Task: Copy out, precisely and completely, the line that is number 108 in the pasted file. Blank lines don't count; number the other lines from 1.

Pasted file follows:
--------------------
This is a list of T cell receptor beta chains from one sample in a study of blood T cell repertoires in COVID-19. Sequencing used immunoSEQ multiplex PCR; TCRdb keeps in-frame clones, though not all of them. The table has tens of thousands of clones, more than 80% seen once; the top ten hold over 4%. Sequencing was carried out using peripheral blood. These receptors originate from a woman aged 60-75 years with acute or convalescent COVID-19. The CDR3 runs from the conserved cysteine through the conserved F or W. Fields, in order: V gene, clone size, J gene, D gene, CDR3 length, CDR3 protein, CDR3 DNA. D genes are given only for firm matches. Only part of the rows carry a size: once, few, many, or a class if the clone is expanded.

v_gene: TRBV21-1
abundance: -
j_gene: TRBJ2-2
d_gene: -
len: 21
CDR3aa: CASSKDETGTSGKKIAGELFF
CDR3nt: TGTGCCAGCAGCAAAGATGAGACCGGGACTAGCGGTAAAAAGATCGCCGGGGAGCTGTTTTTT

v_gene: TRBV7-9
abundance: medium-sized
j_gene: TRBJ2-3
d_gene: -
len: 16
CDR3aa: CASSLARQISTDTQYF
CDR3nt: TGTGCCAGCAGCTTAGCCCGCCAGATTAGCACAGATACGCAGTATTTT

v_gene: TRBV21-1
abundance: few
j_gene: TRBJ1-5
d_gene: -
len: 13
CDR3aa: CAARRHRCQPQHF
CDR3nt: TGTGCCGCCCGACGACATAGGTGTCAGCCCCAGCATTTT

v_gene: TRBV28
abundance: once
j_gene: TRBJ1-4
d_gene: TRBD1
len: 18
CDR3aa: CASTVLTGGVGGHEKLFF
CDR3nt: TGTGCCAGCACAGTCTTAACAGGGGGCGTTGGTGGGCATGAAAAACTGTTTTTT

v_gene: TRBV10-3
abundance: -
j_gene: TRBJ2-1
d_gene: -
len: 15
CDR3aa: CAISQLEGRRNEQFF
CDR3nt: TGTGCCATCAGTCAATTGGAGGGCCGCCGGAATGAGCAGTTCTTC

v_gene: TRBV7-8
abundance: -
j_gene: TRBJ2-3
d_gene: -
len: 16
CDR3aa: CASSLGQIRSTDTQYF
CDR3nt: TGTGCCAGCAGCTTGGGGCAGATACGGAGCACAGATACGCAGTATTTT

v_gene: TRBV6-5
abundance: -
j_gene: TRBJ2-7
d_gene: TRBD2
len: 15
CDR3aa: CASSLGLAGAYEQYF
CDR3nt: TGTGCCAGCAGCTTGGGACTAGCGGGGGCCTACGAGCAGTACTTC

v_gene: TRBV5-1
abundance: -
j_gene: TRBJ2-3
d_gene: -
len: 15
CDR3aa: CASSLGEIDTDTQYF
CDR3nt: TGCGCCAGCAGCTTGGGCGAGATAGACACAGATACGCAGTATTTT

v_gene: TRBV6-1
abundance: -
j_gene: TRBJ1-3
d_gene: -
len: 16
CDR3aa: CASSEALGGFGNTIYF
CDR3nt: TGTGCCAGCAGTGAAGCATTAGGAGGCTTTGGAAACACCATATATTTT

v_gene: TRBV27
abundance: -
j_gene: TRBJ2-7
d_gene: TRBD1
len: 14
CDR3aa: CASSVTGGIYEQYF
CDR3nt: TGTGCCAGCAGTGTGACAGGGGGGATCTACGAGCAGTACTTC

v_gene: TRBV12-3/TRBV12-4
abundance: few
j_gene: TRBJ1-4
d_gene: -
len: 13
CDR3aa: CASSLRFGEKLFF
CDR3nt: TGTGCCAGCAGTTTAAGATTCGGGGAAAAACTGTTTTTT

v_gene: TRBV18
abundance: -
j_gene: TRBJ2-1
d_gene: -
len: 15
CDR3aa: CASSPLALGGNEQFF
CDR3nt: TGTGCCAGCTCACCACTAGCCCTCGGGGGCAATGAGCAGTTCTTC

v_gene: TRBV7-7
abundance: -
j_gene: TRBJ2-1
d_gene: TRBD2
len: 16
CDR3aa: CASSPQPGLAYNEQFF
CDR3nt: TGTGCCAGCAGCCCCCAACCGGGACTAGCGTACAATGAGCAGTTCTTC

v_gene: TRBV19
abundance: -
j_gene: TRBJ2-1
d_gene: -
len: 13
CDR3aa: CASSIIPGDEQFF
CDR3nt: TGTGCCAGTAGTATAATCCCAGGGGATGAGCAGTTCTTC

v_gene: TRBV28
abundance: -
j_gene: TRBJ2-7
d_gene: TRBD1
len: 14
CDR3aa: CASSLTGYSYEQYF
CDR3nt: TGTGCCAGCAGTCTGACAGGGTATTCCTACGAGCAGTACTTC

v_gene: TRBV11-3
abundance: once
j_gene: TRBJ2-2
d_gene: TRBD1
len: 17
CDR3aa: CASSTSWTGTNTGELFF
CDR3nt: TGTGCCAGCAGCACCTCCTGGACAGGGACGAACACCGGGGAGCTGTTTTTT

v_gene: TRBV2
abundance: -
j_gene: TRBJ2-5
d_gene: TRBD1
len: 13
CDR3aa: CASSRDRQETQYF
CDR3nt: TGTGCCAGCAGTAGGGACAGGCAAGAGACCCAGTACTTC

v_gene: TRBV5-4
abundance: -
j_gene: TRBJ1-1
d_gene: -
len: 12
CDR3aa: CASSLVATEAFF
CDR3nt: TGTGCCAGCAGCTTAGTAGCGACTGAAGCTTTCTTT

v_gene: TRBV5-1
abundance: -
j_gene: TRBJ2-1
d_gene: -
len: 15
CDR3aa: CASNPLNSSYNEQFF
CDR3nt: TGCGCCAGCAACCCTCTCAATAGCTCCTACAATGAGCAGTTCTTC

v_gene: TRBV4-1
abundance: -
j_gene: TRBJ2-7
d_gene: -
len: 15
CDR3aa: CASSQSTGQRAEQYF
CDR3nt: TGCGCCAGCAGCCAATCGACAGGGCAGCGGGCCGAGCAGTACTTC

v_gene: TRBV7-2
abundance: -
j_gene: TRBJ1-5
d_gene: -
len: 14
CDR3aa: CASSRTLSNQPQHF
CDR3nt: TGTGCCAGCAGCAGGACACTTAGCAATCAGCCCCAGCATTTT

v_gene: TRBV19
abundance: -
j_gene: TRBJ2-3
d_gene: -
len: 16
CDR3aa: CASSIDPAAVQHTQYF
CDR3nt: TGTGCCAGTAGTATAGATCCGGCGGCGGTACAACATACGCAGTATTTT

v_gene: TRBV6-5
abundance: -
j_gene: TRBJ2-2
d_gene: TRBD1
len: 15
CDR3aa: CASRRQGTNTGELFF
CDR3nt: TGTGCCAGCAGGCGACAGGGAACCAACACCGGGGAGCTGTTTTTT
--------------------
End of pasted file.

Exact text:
abundance: once